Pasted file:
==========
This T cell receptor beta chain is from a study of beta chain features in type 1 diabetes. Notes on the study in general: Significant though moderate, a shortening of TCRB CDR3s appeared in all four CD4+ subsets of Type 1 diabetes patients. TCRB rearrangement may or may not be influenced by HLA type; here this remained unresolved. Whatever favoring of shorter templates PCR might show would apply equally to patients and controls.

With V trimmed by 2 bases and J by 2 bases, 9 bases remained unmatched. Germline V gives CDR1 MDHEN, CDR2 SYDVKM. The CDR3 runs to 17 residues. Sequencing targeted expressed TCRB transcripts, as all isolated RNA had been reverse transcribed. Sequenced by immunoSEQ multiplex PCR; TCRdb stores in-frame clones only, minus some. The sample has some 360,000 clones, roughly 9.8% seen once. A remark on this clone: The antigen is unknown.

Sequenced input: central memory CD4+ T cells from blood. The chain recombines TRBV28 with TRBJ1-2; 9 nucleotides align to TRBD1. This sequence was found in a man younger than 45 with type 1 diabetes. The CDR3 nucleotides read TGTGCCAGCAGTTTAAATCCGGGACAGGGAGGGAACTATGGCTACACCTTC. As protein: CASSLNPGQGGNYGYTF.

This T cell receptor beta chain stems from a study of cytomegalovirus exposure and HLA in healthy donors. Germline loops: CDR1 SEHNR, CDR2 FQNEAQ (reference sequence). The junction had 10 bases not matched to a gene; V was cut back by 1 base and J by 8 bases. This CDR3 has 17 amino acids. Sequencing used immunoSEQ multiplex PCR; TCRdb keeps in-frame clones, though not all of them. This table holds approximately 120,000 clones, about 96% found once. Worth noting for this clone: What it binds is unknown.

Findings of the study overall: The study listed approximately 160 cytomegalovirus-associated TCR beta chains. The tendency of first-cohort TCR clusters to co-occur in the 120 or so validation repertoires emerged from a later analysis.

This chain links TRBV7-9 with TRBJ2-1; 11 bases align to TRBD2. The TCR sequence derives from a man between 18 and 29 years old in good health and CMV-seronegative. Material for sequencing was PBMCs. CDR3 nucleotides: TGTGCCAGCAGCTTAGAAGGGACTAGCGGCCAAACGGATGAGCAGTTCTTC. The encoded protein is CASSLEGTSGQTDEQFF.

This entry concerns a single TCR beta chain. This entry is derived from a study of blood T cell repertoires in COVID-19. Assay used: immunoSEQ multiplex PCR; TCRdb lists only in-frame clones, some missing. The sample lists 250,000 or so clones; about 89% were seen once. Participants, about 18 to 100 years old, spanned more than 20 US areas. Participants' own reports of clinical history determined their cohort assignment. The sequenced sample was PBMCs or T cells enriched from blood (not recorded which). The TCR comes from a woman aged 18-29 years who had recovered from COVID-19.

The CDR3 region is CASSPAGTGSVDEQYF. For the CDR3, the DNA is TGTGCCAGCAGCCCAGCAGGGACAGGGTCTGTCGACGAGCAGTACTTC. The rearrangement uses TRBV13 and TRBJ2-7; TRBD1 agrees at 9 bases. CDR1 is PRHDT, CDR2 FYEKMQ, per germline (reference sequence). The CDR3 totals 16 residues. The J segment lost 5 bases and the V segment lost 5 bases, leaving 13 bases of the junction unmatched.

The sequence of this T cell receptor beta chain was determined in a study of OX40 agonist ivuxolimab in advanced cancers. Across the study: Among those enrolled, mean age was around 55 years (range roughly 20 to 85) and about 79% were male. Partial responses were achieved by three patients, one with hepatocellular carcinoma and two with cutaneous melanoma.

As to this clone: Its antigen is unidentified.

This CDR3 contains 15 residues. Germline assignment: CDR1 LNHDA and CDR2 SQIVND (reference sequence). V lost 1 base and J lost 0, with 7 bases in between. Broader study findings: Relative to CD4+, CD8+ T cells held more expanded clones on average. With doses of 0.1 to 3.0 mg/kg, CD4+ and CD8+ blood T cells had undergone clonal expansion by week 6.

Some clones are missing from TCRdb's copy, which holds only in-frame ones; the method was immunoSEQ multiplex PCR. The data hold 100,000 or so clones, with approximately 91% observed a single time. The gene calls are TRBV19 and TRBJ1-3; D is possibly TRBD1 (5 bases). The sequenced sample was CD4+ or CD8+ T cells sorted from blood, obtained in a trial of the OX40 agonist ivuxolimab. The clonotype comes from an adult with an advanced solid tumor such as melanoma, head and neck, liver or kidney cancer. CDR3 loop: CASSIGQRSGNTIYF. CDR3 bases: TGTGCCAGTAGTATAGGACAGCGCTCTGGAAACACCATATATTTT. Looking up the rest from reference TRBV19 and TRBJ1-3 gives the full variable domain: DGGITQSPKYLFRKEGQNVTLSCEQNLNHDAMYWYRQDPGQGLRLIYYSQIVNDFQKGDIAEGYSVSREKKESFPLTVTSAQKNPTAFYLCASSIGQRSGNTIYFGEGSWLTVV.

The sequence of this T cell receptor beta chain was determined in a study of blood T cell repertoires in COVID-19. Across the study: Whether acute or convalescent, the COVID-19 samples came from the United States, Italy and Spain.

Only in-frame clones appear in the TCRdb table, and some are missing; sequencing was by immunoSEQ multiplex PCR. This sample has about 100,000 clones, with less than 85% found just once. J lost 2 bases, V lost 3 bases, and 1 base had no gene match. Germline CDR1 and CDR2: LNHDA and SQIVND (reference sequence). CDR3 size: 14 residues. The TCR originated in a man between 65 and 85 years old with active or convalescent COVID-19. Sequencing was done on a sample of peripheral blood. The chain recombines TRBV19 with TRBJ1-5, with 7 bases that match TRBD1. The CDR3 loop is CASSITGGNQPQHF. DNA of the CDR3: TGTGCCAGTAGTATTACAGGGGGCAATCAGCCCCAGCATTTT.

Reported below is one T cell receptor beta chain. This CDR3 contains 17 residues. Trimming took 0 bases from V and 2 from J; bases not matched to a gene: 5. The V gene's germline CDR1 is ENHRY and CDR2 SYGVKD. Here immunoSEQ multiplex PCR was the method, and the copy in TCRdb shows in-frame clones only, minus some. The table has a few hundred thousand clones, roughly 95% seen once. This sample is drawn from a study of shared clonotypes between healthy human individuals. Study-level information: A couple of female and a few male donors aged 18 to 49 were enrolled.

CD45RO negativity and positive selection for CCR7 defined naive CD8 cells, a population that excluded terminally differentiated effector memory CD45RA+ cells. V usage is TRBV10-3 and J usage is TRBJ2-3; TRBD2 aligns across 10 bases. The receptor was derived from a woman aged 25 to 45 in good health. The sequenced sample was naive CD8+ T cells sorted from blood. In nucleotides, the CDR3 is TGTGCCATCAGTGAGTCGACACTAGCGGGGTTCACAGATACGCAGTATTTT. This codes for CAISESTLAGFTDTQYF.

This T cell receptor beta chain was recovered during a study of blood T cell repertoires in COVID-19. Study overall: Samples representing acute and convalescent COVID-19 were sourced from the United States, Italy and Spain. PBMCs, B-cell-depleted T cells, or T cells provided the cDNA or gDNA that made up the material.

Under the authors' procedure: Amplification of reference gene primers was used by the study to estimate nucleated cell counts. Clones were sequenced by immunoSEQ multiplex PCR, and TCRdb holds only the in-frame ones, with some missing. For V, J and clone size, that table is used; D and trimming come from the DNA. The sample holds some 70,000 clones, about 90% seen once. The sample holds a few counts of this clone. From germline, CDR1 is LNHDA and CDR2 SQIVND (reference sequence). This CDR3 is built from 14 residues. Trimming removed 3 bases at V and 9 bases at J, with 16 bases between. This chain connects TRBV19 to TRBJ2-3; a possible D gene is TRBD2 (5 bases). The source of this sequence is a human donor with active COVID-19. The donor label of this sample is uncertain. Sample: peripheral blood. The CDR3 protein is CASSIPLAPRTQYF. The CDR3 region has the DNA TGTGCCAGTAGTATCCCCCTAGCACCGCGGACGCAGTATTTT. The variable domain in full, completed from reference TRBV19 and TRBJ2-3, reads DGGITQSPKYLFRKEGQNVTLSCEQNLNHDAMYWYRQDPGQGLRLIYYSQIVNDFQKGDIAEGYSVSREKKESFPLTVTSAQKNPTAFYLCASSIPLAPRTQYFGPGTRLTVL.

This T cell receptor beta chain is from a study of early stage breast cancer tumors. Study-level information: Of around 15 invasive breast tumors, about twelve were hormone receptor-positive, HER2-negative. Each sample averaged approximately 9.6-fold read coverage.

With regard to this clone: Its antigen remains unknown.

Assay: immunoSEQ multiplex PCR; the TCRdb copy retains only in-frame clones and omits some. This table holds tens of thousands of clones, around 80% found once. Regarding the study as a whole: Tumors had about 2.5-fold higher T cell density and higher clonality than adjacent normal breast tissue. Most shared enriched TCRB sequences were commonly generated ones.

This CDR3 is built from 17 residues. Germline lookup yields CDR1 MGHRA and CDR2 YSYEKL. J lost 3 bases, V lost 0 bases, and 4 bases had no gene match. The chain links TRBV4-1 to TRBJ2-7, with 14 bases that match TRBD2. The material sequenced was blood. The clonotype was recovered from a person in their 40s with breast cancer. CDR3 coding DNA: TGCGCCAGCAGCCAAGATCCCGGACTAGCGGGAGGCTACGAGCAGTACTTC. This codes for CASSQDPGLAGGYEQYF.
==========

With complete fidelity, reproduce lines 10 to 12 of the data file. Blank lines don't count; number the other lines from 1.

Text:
As to this clone: Its antigen is unidentified.

This CDR3 contains 15 residues. Germline assignment: CDR1 LNHDA and CDR2 SQIVND (reference sequence). V lost 1 base and J lost 0, with 7 bases in between. Broader study findings: Relative to CD4+, CD8+ T cells held more expanded clones on average. With doses of 0.1 to 3.0 mg/kg, CD4+ and CD8+ blood T cells had undergone clonal expansion by week 6.

Some clones are missing from TCRdb's copy, which holds only in-frame ones; the method was immunoSEQ multiplex PCR. The data hold 100,000 or so clones, with approximately 91% observed a single time. The gene calls are TRBV19 and TRBJ1-3; D is possibly TRBD1 (5 bases). The sequenced sample was CD4+ or CD8+ T cells sorted from blood, obtained in a trial of the OX40 agonist ivuxolimab. The clonotype comes from an adult with an advanced solid tumor such as melanoma, head and neck, liver or kidney cancer. CDR3 loop: CASSIGQRSGNTIYF. CDR3 bases: TGTGCCAGTAGTATAGGACAGCGCTCTGGAAACACCATATATTTT. Looking up the rest from reference TRBV19 and TRBJ1-3 gives the full variable domain: DGGITQSPKYLFRKEGQNVTLSCEQNLNHDAMYWYRQDPGQGLRLIYYSQIVNDFQKGDIAEGYSVSREKKESFPLTVTSAQKNPTAFYLCASSIGQRSGNTIYFGEGSWLTVV.